Crossing the Line - part 19
While at university, my path towards ordination continued.
I met with my DDO (Diocesan Director of Ordinands) in Manchester when I was at home with Mum and Dad and in my second year, I was deemed ready for ACCM (see below for explanation!)
The Church of England selection conference for ordination is a strange animal with many names. These days it is called a BAP – with apologies to friends in the Midlands and Northern England where this means something entirely different! In the past it has also been CACTM and ABM. In my day it was the Advisory Council for the Church’s Ministry (ACCM). Whatever the name, it has changed little over the years. It’s a three-day residential selection panel, that can feel like being in a human goldfish bowl. As well as interviews with the selectors or advisors, there are group exercises and written pieces of work. You are observed almost all of the time to see how you relate to others and express your faith and calling. You are expected to sit at different tables each meal time to ensure that all the selectors get a good look at you. The only times you are not being observed are in the regular acts of prayer and worship. It’s a bit like a spiritual version of the TV series Big Brother, with Bishops Advisors instead of cameras.
Before I went however, there was still one thing on my mind that I needed to sort out.
At one of the university Christian Unions meetings I had heard a preacher called George Verwer. He founded a missionary organisation called Operation Mobilisation (OM) in the 1950’s and was a compelling speaker. He asked us what Jesus last commandment was, before he went back to heaven.
The answer is found in the final verses of Matthew’s Gospel.
“Go and make disciples of all nations, baptising them in the name of the Father and of the Son and of the Holy Spirit, and teaching them to obey everything I have commanded you. And surely, I am with you always, to the very end of the age.” (Matthew 28)
George argued that this last command calls on all Christians to be missionaries. So the real question is not “Am I called to be a missionary?” but rather “Am I called to stay at home?” His challenge went further, arguing that unless you hear God calling you to stay at home, your Christian duty is to go into all the world, because those were his last instructions.
This turned everything upside-down for me. I had assumed that missionaries were the special few, called by God to a special task. George Verwer was saying that we are all called to be missionaries unless God tells us otherwise. I felt challenged and began to pray. Was God indeed calling me to ordination in the Church of England or was he calling me overseas? I needed to know.
The answer came from one of the few times that I have actually heard an audible voice. One day at the end of my prayers I heard the words, “Read Ezekiel 3.” That was it. No burning bush or blinding light. No clap of thunder or vision of heaven. Just a simple instruction to read this chapter of an Old Testament book about the prophet Ezekiel.
As I opened my Bible, I had no idea what I would find. It was not a book or chapter I knew well and although I must have read it at some point, I couldn’t remember anything about it. I was, therefore, utterly amazed by what I found there.
“Son of man, go now to the people of Israel and speak my words to them. You are not being sent to a people of obscure speech and strange language, but to the people of Israel – not to many peoples of obscure speech and strange language, whose words you cannot understand. Surely if I had sent you to them, they would have listened to you. But the people of Israel are not willing to listen to you because they are not willing to listen to me, for all the Israelites are hardened and obstinate. But I will make you as unyielding and hardened as they are. I will make your forehead like the hardest stone, harder than flint. Do not be afraid of them or terrified by them, though they are a rebellious people.” (Ezekiel 3:4-9)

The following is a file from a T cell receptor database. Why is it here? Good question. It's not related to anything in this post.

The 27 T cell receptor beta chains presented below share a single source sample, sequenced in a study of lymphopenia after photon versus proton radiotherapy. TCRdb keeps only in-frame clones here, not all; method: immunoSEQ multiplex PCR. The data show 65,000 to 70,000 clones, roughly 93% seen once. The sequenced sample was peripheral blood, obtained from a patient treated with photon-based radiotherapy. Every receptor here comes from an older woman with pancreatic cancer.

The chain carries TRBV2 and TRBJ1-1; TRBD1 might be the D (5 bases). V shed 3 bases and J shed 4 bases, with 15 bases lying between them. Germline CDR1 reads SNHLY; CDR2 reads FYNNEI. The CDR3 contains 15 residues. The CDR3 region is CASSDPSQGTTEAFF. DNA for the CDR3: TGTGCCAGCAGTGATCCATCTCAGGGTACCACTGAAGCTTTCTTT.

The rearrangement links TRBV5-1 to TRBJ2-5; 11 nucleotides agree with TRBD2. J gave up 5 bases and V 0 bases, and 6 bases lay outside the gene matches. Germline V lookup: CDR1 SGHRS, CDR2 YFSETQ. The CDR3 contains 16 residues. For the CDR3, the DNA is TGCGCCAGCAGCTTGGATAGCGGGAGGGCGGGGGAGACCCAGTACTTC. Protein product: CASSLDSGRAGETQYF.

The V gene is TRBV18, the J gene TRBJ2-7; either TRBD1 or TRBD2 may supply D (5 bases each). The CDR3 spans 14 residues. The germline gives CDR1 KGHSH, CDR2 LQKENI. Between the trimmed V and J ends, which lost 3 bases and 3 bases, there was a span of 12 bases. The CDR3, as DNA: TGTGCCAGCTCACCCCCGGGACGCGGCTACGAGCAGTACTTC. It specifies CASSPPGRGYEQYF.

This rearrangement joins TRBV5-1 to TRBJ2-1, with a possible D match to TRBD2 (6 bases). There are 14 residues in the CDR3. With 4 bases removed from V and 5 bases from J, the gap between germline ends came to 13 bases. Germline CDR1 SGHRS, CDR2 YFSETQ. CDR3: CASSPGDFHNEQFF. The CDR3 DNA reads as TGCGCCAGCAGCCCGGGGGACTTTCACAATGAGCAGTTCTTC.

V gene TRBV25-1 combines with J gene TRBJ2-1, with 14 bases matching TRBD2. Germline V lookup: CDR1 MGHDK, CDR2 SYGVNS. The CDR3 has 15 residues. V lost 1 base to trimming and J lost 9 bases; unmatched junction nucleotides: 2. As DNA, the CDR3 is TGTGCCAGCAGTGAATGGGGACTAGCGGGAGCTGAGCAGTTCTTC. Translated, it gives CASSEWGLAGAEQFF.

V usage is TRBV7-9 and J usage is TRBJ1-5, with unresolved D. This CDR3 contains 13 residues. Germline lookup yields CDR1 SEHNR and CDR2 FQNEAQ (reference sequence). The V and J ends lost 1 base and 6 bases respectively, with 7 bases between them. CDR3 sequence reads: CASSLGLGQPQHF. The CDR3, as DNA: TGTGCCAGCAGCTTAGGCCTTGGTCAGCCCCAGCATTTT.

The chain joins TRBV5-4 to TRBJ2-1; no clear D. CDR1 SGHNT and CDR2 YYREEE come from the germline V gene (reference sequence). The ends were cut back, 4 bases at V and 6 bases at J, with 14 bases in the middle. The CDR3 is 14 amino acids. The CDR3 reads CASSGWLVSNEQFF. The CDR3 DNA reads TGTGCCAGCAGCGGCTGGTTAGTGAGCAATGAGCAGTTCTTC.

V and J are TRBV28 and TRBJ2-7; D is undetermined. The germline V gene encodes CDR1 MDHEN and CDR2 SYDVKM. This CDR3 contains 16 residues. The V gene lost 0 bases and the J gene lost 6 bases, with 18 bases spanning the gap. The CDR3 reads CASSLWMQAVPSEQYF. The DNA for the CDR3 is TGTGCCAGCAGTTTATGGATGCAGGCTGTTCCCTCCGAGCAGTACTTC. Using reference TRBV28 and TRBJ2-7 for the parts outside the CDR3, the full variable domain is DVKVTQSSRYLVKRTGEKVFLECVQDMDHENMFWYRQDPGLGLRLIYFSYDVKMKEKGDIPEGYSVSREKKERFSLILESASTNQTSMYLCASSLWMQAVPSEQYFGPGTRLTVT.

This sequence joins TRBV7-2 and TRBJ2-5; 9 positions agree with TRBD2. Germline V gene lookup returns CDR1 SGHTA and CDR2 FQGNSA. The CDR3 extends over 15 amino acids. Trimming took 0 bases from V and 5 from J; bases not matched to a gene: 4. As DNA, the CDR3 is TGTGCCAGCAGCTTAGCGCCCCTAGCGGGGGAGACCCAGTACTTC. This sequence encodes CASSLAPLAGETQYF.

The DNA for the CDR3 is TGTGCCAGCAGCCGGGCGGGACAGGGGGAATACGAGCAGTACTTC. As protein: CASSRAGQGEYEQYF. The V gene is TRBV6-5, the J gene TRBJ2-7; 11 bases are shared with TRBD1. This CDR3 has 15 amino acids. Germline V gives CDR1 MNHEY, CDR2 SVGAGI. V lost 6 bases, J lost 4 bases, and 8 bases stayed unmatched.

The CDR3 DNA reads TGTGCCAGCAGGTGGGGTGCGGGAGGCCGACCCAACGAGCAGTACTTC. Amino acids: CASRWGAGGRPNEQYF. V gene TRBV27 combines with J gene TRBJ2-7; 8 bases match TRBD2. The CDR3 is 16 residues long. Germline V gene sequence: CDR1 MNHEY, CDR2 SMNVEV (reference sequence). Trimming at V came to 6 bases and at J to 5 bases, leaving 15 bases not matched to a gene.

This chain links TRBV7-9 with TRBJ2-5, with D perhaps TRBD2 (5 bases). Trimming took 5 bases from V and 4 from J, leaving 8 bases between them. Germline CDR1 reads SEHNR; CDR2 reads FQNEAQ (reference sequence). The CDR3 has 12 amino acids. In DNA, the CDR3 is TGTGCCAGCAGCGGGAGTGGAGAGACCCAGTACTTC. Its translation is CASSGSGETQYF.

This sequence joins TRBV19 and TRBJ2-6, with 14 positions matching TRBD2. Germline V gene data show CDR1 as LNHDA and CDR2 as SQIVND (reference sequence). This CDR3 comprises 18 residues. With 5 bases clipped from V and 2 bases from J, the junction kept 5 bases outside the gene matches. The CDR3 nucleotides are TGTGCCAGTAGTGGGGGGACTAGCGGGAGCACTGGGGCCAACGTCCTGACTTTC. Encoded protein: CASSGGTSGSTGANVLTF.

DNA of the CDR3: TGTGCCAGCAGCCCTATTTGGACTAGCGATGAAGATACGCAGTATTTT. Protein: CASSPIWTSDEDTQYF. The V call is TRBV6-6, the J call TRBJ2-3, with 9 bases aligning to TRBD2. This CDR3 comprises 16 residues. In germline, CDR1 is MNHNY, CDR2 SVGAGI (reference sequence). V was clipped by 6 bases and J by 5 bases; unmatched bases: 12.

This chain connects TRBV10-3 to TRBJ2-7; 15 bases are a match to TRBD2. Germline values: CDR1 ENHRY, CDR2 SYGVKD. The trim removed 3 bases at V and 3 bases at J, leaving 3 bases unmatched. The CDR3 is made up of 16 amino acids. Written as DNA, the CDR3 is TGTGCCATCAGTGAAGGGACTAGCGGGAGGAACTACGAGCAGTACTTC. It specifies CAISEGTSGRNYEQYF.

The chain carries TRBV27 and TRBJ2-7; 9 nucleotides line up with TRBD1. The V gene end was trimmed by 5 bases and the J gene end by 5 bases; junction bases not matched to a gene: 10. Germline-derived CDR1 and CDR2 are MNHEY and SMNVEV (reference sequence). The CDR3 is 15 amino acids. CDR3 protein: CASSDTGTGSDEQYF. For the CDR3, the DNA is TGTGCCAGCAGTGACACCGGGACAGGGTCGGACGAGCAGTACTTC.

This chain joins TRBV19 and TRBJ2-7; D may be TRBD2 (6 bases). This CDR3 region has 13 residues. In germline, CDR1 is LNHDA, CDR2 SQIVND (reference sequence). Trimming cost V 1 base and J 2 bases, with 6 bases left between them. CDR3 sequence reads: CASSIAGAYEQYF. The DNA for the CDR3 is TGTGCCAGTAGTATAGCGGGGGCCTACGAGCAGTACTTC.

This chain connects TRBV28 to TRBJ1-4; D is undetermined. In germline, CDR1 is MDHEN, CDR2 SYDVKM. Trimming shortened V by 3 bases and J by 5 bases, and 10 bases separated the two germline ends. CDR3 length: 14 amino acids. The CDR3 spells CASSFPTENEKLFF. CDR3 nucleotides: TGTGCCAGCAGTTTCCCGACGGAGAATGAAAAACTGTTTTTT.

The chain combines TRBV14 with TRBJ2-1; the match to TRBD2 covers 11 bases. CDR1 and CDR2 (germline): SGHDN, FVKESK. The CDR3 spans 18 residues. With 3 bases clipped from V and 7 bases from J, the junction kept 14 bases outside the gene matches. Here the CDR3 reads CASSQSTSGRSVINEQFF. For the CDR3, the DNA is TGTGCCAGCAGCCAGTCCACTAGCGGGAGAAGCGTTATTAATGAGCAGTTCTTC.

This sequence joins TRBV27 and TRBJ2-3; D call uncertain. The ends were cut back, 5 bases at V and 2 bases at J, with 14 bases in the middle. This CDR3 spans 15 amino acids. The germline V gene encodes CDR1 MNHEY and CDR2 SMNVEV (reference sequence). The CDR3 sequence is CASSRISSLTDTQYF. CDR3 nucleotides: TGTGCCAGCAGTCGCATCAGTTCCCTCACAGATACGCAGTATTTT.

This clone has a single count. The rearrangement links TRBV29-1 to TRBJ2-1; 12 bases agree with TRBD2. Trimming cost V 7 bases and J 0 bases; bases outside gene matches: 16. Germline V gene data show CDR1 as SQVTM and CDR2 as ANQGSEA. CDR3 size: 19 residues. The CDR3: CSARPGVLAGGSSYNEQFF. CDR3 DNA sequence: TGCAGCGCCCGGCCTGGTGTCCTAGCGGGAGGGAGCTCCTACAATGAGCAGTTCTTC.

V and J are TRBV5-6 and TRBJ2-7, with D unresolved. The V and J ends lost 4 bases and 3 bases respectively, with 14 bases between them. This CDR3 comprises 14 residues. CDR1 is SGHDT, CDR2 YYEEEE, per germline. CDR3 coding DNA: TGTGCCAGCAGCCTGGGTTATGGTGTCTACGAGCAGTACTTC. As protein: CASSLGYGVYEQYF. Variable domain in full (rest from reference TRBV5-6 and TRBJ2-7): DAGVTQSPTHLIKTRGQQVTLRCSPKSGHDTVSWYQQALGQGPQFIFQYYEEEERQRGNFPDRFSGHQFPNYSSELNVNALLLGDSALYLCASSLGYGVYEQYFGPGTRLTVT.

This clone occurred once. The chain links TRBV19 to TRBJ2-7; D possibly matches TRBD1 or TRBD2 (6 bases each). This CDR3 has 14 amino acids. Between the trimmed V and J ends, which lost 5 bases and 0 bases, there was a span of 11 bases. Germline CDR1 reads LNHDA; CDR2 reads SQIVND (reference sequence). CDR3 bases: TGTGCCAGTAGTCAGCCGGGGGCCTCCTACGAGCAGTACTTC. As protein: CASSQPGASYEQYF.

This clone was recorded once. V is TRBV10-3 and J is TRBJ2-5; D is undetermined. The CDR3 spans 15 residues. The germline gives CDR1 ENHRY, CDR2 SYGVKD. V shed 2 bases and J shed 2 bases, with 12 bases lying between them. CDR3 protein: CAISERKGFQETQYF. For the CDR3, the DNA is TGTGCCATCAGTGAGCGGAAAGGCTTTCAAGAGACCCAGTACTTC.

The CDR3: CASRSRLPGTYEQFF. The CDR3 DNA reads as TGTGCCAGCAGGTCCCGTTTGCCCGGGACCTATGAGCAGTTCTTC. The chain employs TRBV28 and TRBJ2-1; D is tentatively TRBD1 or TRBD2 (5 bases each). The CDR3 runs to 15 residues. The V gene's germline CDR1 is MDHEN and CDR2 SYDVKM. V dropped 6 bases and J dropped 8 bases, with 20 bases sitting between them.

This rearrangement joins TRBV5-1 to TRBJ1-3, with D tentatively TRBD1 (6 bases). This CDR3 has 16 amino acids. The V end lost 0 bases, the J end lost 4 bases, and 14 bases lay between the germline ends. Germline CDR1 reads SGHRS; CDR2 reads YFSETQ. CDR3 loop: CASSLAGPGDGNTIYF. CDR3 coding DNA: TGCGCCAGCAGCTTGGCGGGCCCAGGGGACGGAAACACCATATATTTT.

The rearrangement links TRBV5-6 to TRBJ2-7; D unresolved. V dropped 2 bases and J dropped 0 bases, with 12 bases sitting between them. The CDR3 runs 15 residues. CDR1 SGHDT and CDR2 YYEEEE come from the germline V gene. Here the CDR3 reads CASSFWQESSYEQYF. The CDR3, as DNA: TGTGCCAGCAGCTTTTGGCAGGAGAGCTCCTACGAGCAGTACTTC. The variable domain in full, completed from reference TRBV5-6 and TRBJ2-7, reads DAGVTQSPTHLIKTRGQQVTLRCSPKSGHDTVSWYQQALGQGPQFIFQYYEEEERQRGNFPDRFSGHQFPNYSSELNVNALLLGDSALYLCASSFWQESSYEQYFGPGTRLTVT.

It is part of the story of God calling Ezekiel to ministry. Chapters 1 & 2 set the scene and in chapter 3 was the answer to my question. There was no ambiguity – it was in black and white in front of me! I couldn’t believe it. As I read and re-read the chapter I realised that just as Ezekiel was called to his own people (the people of Israel) so God was calling me to my own people. The realisation also came to me that this would not be an easy task. “If I sent you to great nations that spoke difficult languages you didn’t understand… they would listen to you… but your own people will not listen.” I wasn’t sure what this meant yet, but one thing I knew for sure – God was calling me to stay.
So early one March morning in 1984 I set off for my ACCM. It was a long journey. I had to travel from Oxford to Riding Mill in Northumberland. It took 3 trains, the tube, and a 15-minute walk from the station at the other end to get to the retreat house.
The only preparation I received for my selection conference was the instruction “Go and be yourself lad, you’ll be fine.” Compared with the way Dioceses prepare people for their selection conference today, that was decidedly minimalist! So I went as myself, dressed in jeans, trainers, T-shirt and denim jacket, with my Adidas bag slung over my shoulder.
On the last train from Newcastle I noticed someone smartly dressed in his three-piece suit & tie and with his professional looking suitcase. When I got off at Riding Mill Station he got off too, and started walking up the road to the retreat centre. When I followed, I sensed him getting a little nervous at being followed up these deserted country lanes by a denim-clad stranger. He started to quicken his pace and I thought of trying to catch up with him, as I was sure we were both heading for the same place. Then I thought better of it. If he was scared now, what would he be like if I started to run after him. I slowed my pace to allow him to get away!
On arriving at the retreat centre I was looking at the visitors’ book and working out how to register, when I heard a voice saying, “Are you just leaving?” I turned around and saw another smartly dressed man who had clearly taken one look at me and thought I couldn’t possibly be a potential ordinand. What a welcome! He turned out to be another of the candidates, not one of the selectors, but I couldn’t help feeling a bit out of place.